Having thus described my invention, what I claim as new, and desire to secure by Letters Patent, is-
l. The target consisting of the solid back plate, D, and the front plate, B, composed of independently-moving sections, in combination with a series of plungers extending through the back plate and connecting the movable sections with a spring or springs ot` uniform strength situated in rear ot' the back plate, whereby the location of a shot is indicated by the movement of the independent front sections, while its intensity is recorded by the action of the section upon the rear spring or springs, substantially as herein described.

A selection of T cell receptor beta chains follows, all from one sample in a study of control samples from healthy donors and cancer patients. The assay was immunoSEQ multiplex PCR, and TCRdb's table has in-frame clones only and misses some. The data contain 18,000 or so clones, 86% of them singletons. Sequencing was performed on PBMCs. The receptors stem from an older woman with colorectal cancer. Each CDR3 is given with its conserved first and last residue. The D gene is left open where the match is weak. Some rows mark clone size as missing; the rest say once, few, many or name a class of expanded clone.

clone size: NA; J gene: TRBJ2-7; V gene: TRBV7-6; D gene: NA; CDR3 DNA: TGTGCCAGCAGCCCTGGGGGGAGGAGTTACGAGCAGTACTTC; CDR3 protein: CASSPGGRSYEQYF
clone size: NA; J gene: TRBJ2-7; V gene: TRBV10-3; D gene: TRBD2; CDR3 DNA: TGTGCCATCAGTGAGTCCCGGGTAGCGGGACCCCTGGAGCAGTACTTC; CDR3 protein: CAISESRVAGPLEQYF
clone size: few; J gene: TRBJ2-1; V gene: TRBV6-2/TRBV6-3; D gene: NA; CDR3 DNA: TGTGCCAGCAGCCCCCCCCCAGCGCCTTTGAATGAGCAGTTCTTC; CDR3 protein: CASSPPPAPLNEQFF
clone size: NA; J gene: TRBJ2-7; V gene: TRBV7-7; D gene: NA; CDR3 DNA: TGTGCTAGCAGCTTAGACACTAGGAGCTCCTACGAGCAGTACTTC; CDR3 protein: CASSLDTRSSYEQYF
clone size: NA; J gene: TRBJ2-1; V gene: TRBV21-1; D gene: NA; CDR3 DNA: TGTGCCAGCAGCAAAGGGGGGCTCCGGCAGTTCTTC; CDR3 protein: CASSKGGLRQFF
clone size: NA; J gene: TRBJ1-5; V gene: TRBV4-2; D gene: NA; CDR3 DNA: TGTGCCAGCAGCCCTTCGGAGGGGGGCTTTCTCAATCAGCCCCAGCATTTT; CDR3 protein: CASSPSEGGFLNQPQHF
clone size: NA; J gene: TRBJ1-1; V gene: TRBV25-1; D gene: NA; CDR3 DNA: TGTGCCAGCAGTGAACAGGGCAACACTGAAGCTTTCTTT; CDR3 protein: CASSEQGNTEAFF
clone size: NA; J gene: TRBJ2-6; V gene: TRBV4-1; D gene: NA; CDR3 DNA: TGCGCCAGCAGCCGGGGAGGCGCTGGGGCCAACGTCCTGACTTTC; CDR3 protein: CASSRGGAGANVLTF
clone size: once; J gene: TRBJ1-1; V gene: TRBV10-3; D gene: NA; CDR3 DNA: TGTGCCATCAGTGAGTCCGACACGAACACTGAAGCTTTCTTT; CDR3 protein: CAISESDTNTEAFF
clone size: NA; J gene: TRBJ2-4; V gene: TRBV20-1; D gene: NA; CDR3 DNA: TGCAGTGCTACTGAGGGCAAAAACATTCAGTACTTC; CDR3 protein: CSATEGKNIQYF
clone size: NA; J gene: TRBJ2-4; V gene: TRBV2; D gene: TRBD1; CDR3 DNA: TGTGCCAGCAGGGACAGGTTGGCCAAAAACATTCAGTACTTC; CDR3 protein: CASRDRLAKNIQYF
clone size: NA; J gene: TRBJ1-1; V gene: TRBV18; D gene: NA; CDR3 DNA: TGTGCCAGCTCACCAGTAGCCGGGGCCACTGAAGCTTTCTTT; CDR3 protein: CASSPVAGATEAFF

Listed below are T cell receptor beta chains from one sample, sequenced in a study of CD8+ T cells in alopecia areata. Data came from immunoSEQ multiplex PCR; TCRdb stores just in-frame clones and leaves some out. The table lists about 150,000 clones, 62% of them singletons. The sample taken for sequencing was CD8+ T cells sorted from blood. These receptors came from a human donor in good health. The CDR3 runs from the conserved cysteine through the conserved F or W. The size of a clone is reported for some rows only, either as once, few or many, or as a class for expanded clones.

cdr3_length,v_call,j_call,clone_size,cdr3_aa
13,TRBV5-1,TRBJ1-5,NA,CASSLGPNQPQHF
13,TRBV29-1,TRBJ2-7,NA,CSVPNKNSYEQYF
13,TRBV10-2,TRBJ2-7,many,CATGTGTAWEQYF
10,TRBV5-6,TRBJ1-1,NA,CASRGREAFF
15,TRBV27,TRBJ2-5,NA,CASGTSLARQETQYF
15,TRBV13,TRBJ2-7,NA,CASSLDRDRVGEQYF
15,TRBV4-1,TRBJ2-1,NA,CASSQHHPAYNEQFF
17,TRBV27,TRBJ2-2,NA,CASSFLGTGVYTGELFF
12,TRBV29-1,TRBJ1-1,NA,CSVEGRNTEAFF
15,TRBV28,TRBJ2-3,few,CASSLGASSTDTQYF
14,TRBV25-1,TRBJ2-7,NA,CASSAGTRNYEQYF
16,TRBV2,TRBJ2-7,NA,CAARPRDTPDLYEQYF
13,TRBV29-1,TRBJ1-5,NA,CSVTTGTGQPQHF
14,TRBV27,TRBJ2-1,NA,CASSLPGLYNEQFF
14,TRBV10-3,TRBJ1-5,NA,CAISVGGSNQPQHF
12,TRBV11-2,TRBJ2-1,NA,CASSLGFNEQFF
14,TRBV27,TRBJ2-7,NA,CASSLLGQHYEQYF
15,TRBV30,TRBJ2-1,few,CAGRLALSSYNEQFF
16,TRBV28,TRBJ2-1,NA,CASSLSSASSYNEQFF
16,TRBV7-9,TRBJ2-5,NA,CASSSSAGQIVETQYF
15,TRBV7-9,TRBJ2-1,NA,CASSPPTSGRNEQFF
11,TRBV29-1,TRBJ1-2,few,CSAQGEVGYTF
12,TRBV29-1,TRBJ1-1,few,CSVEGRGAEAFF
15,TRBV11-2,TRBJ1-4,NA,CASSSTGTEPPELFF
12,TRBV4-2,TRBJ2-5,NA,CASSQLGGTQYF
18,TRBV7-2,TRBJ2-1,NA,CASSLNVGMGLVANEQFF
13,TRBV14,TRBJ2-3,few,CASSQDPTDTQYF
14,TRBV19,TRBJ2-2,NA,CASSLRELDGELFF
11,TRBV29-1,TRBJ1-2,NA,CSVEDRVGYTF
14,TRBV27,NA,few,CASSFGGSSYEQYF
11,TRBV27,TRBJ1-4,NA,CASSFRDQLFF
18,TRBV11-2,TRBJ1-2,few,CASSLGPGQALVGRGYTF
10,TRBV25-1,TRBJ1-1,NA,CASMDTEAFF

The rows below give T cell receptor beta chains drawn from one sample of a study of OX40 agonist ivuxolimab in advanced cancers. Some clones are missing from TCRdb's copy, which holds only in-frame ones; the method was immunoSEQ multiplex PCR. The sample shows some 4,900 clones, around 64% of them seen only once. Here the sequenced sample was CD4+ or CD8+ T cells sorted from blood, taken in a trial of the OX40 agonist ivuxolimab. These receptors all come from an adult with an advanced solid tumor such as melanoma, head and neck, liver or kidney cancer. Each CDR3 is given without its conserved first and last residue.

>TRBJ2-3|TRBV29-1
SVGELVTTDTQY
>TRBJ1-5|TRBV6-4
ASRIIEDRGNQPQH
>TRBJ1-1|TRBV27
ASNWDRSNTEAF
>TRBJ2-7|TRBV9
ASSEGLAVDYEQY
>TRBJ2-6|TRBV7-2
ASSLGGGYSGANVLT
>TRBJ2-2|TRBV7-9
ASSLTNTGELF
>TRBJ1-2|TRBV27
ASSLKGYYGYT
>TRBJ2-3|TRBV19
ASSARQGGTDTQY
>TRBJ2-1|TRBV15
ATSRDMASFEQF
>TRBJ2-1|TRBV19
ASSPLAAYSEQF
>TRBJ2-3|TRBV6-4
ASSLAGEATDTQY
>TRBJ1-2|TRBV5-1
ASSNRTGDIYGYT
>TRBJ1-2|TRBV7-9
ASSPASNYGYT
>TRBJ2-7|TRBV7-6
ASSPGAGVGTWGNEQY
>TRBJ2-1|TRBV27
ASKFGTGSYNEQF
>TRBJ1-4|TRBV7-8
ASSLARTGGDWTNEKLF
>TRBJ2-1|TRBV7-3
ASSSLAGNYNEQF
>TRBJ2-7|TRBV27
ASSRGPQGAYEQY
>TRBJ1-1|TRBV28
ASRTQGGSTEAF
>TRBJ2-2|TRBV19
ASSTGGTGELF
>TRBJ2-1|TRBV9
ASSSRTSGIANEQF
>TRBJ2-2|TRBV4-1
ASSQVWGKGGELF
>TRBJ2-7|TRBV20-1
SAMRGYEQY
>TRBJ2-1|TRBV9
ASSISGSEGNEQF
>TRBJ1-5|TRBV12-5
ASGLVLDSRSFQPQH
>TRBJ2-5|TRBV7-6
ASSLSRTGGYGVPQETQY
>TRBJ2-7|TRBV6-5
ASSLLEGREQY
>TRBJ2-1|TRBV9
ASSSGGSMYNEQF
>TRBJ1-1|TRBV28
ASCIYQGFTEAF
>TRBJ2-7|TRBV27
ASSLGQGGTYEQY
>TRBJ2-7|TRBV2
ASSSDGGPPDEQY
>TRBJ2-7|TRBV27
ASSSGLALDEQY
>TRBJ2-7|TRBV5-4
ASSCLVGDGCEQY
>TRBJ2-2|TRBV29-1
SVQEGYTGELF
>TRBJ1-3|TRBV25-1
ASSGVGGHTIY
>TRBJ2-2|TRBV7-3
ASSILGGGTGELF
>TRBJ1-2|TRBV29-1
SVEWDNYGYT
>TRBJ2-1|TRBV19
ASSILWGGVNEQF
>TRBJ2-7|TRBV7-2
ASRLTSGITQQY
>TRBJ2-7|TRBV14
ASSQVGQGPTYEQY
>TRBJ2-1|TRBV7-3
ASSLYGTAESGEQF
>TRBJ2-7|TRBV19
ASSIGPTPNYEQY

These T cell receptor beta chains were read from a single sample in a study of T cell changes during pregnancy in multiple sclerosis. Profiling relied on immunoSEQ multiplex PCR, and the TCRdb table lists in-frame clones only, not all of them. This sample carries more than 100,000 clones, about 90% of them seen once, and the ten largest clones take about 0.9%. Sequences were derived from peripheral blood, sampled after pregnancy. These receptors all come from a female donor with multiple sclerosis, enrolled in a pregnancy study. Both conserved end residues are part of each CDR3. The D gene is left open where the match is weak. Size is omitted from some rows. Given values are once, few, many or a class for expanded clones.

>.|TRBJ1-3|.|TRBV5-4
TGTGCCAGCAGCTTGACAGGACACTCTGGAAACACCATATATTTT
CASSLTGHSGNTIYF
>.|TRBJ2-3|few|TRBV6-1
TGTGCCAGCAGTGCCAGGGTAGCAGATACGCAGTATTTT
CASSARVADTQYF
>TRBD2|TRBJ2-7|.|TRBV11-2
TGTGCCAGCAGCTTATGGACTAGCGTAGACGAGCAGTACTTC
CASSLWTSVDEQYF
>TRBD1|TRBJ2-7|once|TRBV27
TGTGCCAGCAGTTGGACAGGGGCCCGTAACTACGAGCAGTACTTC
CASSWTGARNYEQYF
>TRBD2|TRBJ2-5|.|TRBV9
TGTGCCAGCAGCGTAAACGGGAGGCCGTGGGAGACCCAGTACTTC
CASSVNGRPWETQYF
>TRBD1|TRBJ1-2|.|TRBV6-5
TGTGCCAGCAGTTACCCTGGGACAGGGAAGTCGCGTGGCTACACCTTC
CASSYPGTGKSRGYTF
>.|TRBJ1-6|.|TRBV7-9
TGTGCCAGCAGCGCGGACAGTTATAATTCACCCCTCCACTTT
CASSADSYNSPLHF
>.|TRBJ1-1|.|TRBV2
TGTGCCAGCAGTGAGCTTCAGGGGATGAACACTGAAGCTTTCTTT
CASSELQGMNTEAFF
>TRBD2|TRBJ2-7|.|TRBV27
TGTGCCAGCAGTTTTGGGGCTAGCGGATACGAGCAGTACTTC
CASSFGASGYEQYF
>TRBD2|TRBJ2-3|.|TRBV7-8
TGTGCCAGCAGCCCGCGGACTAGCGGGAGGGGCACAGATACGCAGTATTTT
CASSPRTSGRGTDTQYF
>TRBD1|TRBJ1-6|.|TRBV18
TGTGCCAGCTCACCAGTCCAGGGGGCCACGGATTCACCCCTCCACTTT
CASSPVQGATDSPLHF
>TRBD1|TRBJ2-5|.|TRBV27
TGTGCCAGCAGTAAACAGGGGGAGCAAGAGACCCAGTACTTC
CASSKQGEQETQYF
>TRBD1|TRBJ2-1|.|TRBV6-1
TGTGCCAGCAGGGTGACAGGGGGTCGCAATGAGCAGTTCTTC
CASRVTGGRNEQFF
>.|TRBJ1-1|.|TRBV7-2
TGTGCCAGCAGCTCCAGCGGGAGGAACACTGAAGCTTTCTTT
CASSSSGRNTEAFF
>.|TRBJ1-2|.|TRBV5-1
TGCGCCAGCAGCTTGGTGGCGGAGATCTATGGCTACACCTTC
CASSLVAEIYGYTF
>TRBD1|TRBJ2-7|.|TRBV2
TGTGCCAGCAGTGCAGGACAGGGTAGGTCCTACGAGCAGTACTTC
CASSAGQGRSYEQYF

2. The telegraphic wire G, connecting with the target A and the doubledial electric or other timing device, in combination with the side wire, J, forming a connection with the gun, and adapted to start or stop one portion of the timing device when the hammer falls and the other when the shot strikes the target, whereby the velocity of the shot may be indicated, substantially as herein described.
In witness whereof I have hereunto set my hand.
RICHARD H. SAVAGE.
S. H. N oURsE, FRANK A. BRooKs.
|Citing Patent||Filing date||Publication date||Applicant||Title|
|US2587715 *||Aug 18, 1947||Mar 4, 1952||Cameron D Fairchild||Target aircraft hit indicating system|
|US4142723 *||Jun 6, 1977||Mar 6, 1979||Rief George A||Target with digital recorder|